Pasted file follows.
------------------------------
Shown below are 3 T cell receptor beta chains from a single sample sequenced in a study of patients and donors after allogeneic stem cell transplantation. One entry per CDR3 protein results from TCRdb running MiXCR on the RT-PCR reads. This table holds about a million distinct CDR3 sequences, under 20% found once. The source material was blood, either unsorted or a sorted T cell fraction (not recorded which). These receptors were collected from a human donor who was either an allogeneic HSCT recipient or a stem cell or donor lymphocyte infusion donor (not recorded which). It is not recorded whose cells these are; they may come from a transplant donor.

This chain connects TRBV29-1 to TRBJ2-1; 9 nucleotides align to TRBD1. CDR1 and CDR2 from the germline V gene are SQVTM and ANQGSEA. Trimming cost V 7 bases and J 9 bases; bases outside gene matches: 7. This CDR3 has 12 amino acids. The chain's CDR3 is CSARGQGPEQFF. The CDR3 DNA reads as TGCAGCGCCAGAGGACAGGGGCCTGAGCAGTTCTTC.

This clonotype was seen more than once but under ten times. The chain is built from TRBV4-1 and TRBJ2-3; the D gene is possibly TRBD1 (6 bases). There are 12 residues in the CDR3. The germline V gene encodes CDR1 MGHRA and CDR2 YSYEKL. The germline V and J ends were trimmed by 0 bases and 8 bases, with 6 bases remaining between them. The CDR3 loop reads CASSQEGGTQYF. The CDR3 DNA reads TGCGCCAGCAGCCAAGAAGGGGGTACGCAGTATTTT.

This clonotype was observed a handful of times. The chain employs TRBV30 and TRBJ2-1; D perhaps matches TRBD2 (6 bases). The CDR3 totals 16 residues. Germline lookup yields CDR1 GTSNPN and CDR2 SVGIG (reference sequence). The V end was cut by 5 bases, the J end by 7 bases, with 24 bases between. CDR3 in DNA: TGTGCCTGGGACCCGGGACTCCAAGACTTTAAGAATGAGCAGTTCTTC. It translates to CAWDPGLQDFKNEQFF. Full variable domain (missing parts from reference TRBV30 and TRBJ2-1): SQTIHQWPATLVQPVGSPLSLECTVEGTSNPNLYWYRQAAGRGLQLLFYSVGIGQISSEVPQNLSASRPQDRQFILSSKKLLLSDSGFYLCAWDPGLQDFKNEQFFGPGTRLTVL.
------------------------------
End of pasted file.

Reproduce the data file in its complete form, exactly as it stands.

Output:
Shown below are 3 T cell receptor beta chains from a single sample sequenced in a study of patients and donors after allogeneic stem cell transplantation. One entry per CDR3 protein results from TCRdb running MiXCR on the RT-PCR reads. This table holds about a million distinct CDR3 sequences, under 20% found once. The source material was blood, either unsorted or a sorted T cell fraction (not recorded which). These receptors were collected from a human donor who was either an allogeneic HSCT recipient or a stem cell or donor lymphocyte infusion donor (not recorded which). It is not recorded whose cells these are; they may come from a transplant donor.

This chain connects TRBV29-1 to TRBJ2-1; 9 nucleotides align to TRBD1. CDR1 and CDR2 from the germline V gene are SQVTM and ANQGSEA. Trimming cost V 7 bases and J 9 bases; bases outside gene matches: 7. This CDR3 has 12 amino acids. The chain's CDR3 is CSARGQGPEQFF. The CDR3 DNA reads as TGCAGCGCCAGAGGACAGGGGCCTGAGCAGTTCTTC.

This clonotype was seen more than once but under ten times. The chain is built from TRBV4-1 and TRBJ2-3; the D gene is possibly TRBD1 (6 bases). There are 12 residues in the CDR3. The germline V gene encodes CDR1 MGHRA and CDR2 YSYEKL. The germline V and J ends were trimmed by 0 bases and 8 bases, with 6 bases remaining between them. The CDR3 loop reads CASSQEGGTQYF. The CDR3 DNA reads TGCGCCAGCAGCCAAGAAGGGGGTACGCAGTATTTT.

This clonotype was observed a handful of times. The chain employs TRBV30 and TRBJ2-1; D perhaps matches TRBD2 (6 bases). The CDR3 totals 16 residues. Germline lookup yields CDR1 GTSNPN and CDR2 SVGIG (reference sequence). The V end was cut by 5 bases, the J end by 7 bases, with 24 bases between. CDR3 in DNA: TGTGCCTGGGACCCGGGACTCCAAGACTTTAAGAATGAGCAGTTCTTC. It translates to CAWDPGLQDFKNEQFF. Full variable domain (missing parts from reference TRBV30 and TRBJ2-1): SQTIHQWPATLVQPVGSPLSLECTVEGTSNPNLYWYRQAAGRGLQLLFYSVGIGQISSEVPQNLSASRPQDRQFILSSKKLLLSDSGFYLCAWDPGLQDFKNEQFFGPGTRLTVL.